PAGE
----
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In Philippines, questions on witness death in Ortega case

Questions surrounding the death of Dennis Aranas, accomplice-turned-witness to the murder of Filipino journalist Gerardo Ortega, have increased over the past week. Their answers beg yet another question: will the masterminds behind Ortega's murder succeed in eluding justice?  

Ortega was a prominent radio host known for investigations into corruption among high-level officials in Palawan Province. He was shot in the back of the head as he shopped at a Puerto Princesa City clothing store shortly after his morning broadcast on January 24, 2011.

On February 5, Aranas was found dead in his cell in Lucena City, Quezon. Prison authorities said Aranas, a state witness who confessed to being the lookout in the murder of Ortega, had hung himself.

Several questions surfaced immediately, leading both Ortega and Aranas family members to call for a deeper investigation, according to news reports. Seven hours elapsed between the time Aranas' body was found and the police being notified, with no explanation. When police did arrive, the body was no longer in the cell and the cell seemed to have been scrubbed clean, Michaella Ortega, the journalist's daughter, told CPJ.

An initial autopsy conducted by the National Bureau of Investigation said Aranas died of asphyxia by hanging, but a subsequent post-mortem by the Public Attorney's Office ruled this out. According to the public attorney's findings, which were circulated by the Ortega family and reported in local media, Aranas died lying down and his death was caused by "manual and ligature strangulation." Fingernail marks and other injuries indicated he was attacked.

"Was there a cover-up done over the death and now apparent murder of Dennis Aranas?" the Ortega family asked  in a statement following the public attorney's autopsy, "Our family demands a full-blown investigation." In an interview with CPJ, Michaella Ortega said, "Generally, the circumstances surrounding the supposed 'suicide' are far too suspicious to ignore."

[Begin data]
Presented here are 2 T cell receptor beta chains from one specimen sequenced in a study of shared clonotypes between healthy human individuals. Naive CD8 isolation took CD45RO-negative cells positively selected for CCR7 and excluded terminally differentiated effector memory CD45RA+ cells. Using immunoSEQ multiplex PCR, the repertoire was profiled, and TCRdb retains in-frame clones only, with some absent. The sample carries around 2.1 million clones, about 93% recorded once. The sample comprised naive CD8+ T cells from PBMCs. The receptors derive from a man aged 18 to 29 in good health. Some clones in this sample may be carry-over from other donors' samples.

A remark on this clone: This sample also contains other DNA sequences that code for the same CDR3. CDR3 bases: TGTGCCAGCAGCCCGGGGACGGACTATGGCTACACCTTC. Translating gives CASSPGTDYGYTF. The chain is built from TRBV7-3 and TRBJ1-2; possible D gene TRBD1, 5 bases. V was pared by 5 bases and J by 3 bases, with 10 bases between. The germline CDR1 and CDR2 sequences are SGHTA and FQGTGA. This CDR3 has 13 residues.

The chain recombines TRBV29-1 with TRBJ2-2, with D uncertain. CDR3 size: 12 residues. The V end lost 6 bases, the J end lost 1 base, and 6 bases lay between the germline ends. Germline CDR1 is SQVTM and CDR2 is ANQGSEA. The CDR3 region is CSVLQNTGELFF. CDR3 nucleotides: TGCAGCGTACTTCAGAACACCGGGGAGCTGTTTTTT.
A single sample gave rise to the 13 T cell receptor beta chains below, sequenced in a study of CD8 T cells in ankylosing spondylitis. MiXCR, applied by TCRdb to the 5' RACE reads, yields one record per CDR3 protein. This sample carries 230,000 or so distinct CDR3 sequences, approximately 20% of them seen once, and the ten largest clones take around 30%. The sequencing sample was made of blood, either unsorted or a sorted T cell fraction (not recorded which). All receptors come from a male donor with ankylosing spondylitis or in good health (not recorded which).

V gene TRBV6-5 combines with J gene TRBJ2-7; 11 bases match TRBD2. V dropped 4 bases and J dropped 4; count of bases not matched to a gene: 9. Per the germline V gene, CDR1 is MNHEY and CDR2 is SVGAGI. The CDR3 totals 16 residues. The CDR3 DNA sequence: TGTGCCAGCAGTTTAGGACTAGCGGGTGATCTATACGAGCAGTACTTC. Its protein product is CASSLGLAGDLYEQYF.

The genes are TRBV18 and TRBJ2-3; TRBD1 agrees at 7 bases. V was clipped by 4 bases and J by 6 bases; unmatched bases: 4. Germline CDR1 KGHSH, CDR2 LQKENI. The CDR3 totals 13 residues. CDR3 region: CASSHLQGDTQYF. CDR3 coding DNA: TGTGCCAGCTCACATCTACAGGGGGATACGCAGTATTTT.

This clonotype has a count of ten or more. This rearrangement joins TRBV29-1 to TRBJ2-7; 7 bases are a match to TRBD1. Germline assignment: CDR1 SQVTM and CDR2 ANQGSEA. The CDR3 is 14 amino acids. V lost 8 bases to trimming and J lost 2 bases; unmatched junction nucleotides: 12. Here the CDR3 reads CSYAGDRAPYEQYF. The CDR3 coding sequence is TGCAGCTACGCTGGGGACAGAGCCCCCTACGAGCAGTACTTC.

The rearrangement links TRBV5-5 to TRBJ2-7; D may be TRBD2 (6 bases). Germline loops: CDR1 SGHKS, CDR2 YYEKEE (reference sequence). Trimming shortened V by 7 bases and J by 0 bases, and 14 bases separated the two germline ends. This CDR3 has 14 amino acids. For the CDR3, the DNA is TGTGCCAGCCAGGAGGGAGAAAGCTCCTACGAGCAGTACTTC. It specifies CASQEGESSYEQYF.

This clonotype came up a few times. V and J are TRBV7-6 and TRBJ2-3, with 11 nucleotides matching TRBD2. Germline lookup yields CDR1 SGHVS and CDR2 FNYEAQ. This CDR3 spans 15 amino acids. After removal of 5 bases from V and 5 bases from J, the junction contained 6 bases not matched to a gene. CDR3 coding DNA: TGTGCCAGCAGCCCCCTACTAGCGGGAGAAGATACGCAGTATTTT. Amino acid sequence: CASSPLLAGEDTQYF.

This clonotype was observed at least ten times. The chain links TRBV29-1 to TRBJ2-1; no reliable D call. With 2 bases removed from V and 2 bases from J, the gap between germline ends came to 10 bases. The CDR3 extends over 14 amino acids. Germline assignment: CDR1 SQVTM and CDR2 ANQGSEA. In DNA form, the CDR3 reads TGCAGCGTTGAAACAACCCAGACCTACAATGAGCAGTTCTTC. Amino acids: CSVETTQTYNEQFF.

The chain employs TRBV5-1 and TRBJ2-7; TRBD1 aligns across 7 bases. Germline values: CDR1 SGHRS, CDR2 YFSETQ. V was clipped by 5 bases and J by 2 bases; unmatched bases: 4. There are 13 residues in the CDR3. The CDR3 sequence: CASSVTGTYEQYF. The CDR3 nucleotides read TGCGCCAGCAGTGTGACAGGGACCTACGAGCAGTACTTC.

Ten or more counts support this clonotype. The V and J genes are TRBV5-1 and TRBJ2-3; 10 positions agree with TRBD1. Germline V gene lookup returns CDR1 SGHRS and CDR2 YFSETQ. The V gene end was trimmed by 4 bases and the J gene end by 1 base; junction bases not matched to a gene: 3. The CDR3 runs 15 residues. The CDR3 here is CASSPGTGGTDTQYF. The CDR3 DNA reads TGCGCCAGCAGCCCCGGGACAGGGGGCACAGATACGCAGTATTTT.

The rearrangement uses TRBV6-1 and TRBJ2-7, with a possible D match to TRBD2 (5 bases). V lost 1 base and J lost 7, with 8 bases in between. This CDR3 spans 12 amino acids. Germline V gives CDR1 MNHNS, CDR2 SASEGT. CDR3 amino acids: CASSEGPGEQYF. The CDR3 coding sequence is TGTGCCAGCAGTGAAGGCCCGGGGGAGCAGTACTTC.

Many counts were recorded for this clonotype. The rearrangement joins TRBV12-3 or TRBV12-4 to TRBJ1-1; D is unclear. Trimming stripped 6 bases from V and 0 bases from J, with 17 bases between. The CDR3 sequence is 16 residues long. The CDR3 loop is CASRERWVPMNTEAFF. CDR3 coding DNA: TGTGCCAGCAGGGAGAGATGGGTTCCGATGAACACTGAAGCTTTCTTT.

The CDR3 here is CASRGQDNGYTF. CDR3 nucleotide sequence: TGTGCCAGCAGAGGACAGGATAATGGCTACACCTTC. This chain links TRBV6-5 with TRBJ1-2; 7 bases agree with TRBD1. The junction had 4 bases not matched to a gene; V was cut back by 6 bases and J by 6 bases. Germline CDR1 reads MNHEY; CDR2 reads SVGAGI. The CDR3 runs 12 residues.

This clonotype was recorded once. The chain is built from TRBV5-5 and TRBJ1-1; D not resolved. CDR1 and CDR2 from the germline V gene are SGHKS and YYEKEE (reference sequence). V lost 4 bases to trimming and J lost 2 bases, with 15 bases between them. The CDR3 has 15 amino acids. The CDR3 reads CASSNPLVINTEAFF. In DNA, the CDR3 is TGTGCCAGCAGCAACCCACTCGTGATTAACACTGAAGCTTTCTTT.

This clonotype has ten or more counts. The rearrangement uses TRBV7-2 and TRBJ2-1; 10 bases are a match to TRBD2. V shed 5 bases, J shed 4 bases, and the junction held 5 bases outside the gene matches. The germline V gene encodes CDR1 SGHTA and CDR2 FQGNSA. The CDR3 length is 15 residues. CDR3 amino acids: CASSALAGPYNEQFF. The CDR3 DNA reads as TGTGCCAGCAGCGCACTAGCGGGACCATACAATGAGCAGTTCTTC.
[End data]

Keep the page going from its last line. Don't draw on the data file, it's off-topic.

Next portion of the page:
Among those circumstances: Aranas had been removed from the government's witness protection program based on evaluation by the department of justice that his testimony was not material to the Ortega case-- and because he was wanted for a separate crime, a fact that can disqualify a witness from the protection program.  

"At the moment, what we know is that our case is still strong without his testimony. But his testimony does strengthen the testimonies of other witnesses by corroborating them. This is why he qualified in the WPP [witness protection program] in the first place. This is why he was state witness," Michaella Ortega wrote to CPJ.

Philippines has one of the highest rates of impunity in murders of journalists, according to CPJ research.  Securing witnesses, who are often subject to threats, attacks, or bribe attempts, has been key to the few successful convictions. Aranas is not the first witness to a journalist's murder to die under questionable circumstances. Three witnesses to the 2009 Maguindanao Massacre, which included 30 journalists and two media workers among its victims, have been killed since 2010, when the trial began.  The most recent of these was found brutalized and dismembered.

"Aranas had been discharged from the witness protection program and locked up at the provincial jail, here he was vulnerable to any attempt to silence him from testifying in the trial of those who ordered the Ortega murder," charged the National Union of Philippine Journalists in a statement this week.

Aranas may not have been pivotal to the Ortega prosecution, but his death is not the trial's first impediment. In a promising start, one key suspect confessed to organizing Ortega's and named former Palawan Gov. Joel Reyes, who was implicated in Ortega's reporting on corruption, as a mastermind. Initially no charges were filed; later the DOJ reviewed new evidence and issued a warrant. By then, Reyes had fled the country. He remains at large.

To the Ortega family, the events of the last week confirm one thing, according to their post-post-mortem statement:  "It appears that those involved are hell-bent on eliminating any and all obstacles keeping them from walking scot-free."  

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Comments

There is a long history of enmity between the authority and journalists in the Philippines. There are many government officials who are hateful to the later because they exposed their corruption and irregularities. The undersigned as a journalist experienced first hand that why I take asylum now in Japan unfortunately here in Japan I experienced other kinds of human rights violations that is why I thought of going back home. I'd rather be dead with honor in my own country than be oppressed in a foreign land.

Gregorio G. Racho February 14, 2013 11:09:27 PM ET